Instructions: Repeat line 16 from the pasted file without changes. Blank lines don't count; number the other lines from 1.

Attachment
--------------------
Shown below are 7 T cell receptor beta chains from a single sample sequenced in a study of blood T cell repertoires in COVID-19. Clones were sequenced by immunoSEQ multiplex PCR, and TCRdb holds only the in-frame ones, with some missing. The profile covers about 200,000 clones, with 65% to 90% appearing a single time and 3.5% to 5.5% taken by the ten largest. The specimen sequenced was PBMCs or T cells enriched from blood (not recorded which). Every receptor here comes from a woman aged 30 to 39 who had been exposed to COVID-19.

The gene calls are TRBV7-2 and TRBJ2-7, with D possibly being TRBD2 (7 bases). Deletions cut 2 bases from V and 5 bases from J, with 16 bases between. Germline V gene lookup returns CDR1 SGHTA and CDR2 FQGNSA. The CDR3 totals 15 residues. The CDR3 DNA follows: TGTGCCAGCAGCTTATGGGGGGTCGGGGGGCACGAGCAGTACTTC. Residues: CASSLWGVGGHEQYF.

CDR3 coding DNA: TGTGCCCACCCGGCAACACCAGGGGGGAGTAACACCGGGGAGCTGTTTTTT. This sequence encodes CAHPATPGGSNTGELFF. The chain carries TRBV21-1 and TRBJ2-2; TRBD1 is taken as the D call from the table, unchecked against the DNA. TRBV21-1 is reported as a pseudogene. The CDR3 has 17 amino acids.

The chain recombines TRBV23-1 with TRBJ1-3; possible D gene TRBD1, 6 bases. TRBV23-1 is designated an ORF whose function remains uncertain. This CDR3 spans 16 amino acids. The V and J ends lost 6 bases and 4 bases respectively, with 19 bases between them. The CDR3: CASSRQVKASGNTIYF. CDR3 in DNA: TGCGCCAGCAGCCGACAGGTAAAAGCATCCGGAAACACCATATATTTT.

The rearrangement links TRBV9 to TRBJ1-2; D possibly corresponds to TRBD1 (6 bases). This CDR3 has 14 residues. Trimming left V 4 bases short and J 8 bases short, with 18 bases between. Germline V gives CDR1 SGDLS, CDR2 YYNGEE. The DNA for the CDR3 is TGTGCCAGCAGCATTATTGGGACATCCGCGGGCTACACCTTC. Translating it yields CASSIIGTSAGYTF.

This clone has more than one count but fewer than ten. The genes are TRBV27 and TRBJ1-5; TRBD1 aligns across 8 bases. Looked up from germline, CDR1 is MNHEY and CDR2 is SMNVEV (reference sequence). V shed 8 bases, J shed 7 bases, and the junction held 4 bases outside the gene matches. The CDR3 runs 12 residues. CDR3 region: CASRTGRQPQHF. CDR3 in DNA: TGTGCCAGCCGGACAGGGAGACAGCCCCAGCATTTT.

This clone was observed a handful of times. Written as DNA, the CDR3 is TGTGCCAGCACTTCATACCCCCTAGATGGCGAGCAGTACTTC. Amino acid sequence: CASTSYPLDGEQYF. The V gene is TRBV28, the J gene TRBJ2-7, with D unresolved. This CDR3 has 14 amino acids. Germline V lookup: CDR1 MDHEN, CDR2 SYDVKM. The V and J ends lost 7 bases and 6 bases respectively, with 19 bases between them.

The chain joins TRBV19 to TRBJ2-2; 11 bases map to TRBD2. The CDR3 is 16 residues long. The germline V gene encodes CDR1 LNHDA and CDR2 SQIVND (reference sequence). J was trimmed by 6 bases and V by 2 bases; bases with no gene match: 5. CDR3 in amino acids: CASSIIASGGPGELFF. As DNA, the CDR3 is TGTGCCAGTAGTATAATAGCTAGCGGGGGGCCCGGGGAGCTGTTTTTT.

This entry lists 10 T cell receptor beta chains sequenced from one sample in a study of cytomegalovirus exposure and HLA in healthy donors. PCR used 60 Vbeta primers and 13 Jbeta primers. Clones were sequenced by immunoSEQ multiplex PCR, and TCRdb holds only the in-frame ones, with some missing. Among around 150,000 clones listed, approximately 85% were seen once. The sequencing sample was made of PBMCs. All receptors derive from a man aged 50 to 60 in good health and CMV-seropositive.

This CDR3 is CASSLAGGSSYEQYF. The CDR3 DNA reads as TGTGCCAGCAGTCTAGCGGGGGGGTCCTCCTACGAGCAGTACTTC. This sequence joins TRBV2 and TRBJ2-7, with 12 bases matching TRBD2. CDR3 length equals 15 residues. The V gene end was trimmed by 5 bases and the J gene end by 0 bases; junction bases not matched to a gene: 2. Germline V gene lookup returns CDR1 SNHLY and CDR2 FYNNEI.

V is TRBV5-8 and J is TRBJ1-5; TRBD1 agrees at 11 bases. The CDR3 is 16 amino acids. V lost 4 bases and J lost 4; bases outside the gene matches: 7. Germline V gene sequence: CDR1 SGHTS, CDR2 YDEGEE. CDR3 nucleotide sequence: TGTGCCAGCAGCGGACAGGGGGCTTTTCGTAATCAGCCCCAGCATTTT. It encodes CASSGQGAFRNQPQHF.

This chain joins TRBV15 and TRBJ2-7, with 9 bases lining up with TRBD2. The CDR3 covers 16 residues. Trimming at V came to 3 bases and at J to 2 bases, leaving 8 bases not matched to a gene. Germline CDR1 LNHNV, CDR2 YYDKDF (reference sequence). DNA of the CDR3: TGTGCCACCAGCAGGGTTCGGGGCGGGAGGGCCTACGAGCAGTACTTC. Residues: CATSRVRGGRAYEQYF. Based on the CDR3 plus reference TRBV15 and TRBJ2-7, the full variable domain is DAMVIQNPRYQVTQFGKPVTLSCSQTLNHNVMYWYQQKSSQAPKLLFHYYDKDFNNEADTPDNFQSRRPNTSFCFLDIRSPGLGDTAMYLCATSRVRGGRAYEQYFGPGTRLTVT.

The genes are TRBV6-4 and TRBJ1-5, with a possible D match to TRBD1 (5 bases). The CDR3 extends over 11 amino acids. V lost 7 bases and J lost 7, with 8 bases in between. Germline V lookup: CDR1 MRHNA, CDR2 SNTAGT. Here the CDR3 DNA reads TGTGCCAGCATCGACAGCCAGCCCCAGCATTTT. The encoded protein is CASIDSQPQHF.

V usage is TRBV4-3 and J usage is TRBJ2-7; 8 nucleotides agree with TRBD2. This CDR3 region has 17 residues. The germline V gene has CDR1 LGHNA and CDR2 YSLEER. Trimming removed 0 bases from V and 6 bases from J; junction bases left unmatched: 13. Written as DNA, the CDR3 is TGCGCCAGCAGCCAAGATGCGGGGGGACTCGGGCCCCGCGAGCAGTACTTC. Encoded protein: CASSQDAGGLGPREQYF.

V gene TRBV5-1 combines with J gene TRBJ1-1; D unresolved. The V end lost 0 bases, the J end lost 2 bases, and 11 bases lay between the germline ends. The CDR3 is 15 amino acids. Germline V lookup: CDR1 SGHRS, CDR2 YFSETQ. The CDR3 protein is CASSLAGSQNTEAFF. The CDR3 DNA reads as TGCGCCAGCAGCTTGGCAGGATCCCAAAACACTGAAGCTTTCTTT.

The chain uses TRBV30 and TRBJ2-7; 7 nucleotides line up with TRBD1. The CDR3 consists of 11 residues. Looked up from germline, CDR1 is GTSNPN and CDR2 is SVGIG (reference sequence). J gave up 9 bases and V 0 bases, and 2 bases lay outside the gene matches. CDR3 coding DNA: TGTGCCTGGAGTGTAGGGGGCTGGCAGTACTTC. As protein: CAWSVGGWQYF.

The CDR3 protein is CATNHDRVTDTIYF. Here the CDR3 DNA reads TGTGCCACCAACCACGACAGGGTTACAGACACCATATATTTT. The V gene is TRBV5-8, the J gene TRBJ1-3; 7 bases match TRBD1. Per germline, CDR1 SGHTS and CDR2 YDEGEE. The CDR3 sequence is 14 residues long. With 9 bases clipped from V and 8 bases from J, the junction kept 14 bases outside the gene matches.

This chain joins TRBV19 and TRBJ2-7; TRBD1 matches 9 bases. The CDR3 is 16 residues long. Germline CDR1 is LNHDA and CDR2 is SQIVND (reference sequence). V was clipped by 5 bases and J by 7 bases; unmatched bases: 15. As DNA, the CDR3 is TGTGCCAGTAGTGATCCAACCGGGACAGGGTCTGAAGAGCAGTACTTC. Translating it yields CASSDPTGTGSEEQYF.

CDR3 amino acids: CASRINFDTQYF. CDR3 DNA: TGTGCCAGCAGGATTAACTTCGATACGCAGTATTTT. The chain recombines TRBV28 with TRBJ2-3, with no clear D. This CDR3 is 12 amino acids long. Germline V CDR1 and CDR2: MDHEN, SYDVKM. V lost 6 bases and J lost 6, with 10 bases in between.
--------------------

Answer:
The chain uses TRBV30 and TRBJ2-7; 7 nucleotides line up with TRBD1. The CDR3 consists of 11 residues. Looked up from germline, CDR1 is GTSNPN and CDR2 is SVGIG (reference sequence). J gave up 9 bases and V 0 bases, and 2 bases lay outside the gene matches. CDR3 coding DNA: TGTGCCTGGAGTGTAGGGGGCTGGCAGTACTTC. As protein: CAWSVGGWQYF.